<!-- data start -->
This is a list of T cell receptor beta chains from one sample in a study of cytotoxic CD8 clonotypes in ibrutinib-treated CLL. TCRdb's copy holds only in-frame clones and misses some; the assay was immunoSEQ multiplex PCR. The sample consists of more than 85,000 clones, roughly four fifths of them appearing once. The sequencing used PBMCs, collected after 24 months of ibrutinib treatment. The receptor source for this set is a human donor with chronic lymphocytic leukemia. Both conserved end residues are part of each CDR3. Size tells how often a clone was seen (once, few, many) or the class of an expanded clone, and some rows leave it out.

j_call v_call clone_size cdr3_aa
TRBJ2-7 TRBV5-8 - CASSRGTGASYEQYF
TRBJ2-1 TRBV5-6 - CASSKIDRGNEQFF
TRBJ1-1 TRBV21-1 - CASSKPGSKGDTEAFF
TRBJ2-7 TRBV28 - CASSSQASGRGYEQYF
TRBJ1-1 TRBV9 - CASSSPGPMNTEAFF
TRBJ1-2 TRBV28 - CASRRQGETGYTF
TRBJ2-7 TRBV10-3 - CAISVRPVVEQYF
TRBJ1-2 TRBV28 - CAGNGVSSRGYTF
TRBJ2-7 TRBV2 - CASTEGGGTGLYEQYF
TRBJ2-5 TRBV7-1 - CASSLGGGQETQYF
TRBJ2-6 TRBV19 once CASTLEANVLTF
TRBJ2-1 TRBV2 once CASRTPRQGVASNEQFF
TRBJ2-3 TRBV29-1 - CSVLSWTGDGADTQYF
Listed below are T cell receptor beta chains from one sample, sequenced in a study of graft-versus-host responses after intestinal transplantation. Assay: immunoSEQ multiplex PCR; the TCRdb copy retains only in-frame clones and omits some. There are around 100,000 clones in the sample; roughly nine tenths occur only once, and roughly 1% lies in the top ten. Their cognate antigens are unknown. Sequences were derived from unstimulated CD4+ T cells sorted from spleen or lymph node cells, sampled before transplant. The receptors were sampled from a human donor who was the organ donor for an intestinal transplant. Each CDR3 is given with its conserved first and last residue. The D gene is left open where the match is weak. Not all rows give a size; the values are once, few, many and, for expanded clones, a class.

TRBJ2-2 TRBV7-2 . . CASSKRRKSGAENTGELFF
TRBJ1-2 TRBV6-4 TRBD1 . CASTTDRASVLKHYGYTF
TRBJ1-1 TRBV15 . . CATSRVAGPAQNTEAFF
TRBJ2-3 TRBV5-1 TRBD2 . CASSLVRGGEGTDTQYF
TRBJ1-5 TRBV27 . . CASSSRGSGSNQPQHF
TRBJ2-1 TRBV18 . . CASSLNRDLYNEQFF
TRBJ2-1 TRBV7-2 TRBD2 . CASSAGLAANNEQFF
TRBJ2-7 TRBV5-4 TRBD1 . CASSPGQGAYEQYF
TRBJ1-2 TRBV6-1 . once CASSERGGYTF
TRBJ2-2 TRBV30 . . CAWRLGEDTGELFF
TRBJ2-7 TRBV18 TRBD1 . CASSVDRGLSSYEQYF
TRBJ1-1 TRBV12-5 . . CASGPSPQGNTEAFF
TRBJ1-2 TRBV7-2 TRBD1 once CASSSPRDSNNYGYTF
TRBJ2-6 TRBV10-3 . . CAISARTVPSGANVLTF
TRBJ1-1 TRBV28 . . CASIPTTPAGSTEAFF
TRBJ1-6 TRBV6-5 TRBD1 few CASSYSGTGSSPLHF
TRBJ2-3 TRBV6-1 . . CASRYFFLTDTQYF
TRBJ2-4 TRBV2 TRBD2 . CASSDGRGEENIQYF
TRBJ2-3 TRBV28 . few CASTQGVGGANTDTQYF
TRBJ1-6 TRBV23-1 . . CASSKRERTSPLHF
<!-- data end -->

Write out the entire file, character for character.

This is a list of T cell receptor beta chains from one sample in a study of cytotoxic CD8 clonotypes in ibrutinib-treated CLL. TCRdb's copy holds only in-frame clones and misses some; the assay was immunoSEQ multiplex PCR. The sample consists of more than 85,000 clones, roughly four fifths of them appearing once. The sequencing used PBMCs, collected after 24 months of ibrutinib treatment. The receptor source for this set is a human donor with chronic lymphocytic leukemia. Both conserved end residues are part of each CDR3. Size tells how often a clone was seen (once, few, many) or the class of an expanded clone, and some rows leave it out.

j_call v_call clone_size cdr3_aa
TRBJ2-7 TRBV5-8 - CASSRGTGASYEQYF
TRBJ2-1 TRBV5-6 - CASSKIDRGNEQFF
TRBJ1-1 TRBV21-1 - CASSKPGSKGDTEAFF
TRBJ2-7 TRBV28 - CASSSQASGRGYEQYF
TRBJ1-1 TRBV9 - CASSSPGPMNTEAFF
TRBJ1-2 TRBV28 - CASRRQGETGYTF
TRBJ2-7 TRBV10-3 - CAISVRPVVEQYF
TRBJ1-2 TRBV28 - CAGNGVSSRGYTF
TRBJ2-7 TRBV2 - CASTEGGGTGLYEQYF
TRBJ2-5 TRBV7-1 - CASSLGGGQETQYF
TRBJ2-6 TRBV19 once CASTLEANVLTF
TRBJ2-1 TRBV2 once CASRTPRQGVASNEQFF
TRBJ2-3 TRBV29-1 - CSVLSWTGDGADTQYF
Listed below are T cell receptor beta chains from one sample, sequenced in a study of graft-versus-host responses after intestinal transplantation. Assay: immunoSEQ multiplex PCR; the TCRdb copy retains only in-frame clones and omits some. There are around 100,000 clones in the sample; roughly nine tenths occur only once, and roughly 1% lies in the top ten. Their cognate antigens are unknown. Sequences were derived from unstimulated CD4+ T cells sorted from spleen or lymph node cells, sampled before transplant. The receptors were sampled from a human donor who was the organ donor for an intestinal transplant. Each CDR3 is given with its conserved first and last residue. The D gene is left open where the match is weak. Not all rows give a size; the values are once, few, many and, for expanded clones, a class.

TRBJ2-2 TRBV7-2 . . CASSKRRKSGAENTGELFF
TRBJ1-2 TRBV6-4 TRBD1 . CASTTDRASVLKHYGYTF
TRBJ1-1 TRBV15 . . CATSRVAGPAQNTEAFF
TRBJ2-3 TRBV5-1 TRBD2 . CASSLVRGGEGTDTQYF
TRBJ1-5 TRBV27 . . CASSSRGSGSNQPQHF
TRBJ2-1 TRBV18 . . CASSLNRDLYNEQFF
TRBJ2-1 TRBV7-2 TRBD2 . CASSAGLAANNEQFF
TRBJ2-7 TRBV5-4 TRBD1 . CASSPGQGAYEQYF
TRBJ1-2 TRBV6-1 . once CASSERGGYTF
TRBJ2-2 TRBV30 . . CAWRLGEDTGELFF
TRBJ2-7 TRBV18 TRBD1 . CASSVDRGLSSYEQYF
TRBJ1-1 TRBV12-5 . . CASGPSPQGNTEAFF
TRBJ1-2 TRBV7-2 TRBD1 once CASSSPRDSNNYGYTF
TRBJ2-6 TRBV10-3 . . CAISARTVPSGANVLTF
TRBJ1-1 TRBV28 . . CASIPTTPAGSTEAFF
TRBJ1-6 TRBV6-5 TRBD1 few CASSYSGTGSSPLHF
TRBJ2-3 TRBV6-1 . . CASRYFFLTDTQYF
TRBJ2-4 TRBV2 TRBD2 . CASSDGRGEENIQYF
TRBJ2-3 TRBV28 . few CASTQGVGGANTDTQYF
TRBJ1-6 TRBV23-1 . . CASSKRERTSPLHF